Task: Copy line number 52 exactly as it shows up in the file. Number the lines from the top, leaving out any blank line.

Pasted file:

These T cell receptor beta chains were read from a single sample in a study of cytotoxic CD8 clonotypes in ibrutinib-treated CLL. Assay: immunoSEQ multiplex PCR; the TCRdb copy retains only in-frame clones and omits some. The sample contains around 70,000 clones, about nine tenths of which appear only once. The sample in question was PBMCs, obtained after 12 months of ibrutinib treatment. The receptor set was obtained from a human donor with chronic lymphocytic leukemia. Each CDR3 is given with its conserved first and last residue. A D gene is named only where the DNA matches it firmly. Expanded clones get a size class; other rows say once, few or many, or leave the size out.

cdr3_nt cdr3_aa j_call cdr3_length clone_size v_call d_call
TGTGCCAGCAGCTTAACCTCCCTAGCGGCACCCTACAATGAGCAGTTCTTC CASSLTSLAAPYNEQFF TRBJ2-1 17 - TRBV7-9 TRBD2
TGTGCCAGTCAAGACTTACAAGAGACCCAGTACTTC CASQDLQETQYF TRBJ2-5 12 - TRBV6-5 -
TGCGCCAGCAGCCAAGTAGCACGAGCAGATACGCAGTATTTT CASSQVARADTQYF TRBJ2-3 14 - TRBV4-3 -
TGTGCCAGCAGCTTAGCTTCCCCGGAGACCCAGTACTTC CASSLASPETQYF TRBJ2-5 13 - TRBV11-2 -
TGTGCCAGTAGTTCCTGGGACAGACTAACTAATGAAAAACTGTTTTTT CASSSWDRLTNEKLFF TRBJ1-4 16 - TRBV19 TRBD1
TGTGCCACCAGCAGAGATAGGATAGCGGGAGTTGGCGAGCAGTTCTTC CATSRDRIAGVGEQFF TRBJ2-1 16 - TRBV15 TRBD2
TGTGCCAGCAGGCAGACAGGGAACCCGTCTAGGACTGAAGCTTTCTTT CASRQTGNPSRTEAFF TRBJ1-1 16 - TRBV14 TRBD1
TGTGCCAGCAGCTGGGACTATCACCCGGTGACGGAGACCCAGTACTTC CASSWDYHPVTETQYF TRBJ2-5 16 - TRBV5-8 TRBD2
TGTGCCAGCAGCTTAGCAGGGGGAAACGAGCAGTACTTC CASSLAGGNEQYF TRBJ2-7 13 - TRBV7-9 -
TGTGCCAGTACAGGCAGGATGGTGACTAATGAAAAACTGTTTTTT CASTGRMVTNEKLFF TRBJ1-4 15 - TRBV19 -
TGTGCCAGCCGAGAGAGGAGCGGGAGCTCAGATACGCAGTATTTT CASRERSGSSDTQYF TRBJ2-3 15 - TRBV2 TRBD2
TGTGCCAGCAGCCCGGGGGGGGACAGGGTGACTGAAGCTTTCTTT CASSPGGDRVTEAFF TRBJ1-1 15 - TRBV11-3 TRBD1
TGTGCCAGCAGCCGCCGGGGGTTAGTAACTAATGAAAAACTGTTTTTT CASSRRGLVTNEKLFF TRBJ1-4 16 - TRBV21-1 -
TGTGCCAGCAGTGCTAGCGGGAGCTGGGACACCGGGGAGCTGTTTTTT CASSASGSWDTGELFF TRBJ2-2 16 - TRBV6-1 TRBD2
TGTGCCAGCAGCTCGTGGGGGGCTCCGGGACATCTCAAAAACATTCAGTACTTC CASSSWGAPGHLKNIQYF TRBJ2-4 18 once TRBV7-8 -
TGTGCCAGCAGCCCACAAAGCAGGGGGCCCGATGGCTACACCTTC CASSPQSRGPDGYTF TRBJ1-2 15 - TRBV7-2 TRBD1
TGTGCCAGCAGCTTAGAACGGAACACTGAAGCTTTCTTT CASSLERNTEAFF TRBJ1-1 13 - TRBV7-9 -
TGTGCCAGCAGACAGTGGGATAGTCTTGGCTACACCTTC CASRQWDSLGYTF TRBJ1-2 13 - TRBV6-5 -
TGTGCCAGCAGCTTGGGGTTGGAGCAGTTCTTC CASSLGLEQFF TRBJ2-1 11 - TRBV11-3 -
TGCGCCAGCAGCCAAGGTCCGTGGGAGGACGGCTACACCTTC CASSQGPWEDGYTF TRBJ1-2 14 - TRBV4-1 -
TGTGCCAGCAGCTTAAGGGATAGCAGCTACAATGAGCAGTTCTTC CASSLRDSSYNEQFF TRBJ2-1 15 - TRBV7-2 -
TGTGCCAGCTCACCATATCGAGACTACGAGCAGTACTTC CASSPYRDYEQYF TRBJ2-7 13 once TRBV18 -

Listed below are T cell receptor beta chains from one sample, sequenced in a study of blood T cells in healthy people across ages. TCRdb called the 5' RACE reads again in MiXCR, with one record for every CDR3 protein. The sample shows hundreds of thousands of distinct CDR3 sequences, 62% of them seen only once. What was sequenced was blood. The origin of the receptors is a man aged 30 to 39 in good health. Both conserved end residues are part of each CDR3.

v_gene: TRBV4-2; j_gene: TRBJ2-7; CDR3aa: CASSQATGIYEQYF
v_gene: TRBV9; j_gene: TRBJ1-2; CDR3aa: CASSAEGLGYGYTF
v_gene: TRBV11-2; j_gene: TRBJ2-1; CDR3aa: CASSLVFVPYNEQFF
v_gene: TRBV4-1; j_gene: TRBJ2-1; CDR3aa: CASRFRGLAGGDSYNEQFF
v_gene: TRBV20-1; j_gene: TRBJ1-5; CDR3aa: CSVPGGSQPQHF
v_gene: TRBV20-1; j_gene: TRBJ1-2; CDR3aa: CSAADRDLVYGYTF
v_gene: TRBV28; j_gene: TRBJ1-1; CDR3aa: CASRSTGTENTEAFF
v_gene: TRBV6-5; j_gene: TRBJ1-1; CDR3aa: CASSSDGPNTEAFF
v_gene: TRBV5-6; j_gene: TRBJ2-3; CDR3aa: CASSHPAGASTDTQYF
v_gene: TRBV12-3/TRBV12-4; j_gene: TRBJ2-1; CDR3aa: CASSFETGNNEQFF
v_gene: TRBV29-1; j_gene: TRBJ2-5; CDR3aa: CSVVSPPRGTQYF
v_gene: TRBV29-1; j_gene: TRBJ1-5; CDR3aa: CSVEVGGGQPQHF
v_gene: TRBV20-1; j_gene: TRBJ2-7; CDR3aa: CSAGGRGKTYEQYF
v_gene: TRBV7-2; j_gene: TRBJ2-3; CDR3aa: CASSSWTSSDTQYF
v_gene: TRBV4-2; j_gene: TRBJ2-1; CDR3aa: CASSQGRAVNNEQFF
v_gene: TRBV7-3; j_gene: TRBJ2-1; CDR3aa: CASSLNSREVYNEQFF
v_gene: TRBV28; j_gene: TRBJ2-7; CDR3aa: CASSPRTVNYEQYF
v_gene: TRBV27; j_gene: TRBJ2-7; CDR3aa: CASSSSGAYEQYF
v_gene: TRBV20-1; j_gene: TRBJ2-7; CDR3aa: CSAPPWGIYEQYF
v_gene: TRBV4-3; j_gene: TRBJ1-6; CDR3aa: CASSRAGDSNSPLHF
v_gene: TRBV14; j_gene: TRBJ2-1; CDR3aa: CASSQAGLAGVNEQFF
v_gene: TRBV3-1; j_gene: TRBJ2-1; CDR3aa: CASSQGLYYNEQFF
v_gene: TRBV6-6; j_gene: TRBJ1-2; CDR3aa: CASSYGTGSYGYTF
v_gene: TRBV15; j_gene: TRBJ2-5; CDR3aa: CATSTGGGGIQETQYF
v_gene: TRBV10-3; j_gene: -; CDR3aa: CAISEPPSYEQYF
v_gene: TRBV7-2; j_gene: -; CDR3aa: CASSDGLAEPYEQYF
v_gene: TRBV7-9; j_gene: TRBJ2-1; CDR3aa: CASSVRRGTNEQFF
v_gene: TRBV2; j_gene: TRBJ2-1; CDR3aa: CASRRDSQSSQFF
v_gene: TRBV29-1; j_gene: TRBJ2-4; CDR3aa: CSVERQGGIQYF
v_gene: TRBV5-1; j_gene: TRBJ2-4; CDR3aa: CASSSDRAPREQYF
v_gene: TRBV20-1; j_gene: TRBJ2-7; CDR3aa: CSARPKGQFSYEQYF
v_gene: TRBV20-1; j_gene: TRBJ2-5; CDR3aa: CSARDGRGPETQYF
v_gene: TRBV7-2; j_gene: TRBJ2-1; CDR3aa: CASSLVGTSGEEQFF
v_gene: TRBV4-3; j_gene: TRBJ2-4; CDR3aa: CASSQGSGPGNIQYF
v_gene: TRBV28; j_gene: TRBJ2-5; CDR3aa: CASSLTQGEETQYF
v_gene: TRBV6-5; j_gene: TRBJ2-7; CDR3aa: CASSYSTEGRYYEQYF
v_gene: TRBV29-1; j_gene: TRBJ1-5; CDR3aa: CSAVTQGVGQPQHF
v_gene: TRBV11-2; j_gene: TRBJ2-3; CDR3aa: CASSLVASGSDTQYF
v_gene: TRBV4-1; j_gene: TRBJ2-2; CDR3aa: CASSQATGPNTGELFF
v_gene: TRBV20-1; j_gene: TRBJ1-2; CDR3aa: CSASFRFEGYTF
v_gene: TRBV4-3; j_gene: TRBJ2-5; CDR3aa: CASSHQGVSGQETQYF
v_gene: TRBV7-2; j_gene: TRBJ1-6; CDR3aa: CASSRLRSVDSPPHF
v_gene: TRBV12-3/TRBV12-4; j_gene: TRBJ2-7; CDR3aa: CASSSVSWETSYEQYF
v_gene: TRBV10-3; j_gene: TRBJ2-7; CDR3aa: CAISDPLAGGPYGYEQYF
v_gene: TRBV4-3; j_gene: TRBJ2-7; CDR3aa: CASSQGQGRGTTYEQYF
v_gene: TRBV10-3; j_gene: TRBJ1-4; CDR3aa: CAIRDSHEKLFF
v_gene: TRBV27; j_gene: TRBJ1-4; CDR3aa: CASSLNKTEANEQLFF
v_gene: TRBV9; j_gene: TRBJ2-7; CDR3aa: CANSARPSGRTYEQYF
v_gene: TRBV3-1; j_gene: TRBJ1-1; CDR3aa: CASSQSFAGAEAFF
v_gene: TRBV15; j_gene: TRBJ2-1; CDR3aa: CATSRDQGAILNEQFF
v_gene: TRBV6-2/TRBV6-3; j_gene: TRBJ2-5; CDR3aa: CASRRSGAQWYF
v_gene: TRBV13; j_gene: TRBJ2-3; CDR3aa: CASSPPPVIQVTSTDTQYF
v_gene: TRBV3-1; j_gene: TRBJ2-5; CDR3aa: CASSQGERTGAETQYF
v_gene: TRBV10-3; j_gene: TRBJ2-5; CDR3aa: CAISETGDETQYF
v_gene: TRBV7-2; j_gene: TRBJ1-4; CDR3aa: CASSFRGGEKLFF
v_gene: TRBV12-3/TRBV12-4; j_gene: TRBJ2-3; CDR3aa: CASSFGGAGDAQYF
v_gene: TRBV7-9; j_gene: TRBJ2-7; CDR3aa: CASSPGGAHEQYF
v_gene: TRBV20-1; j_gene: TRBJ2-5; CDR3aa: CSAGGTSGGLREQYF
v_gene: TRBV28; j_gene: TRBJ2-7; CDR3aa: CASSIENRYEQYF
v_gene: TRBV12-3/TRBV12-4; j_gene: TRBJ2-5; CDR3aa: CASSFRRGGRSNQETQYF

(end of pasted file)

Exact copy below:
v_gene: TRBV7-9; j_gene: TRBJ2-1; CDR3aa: CASSVRRGTNEQFF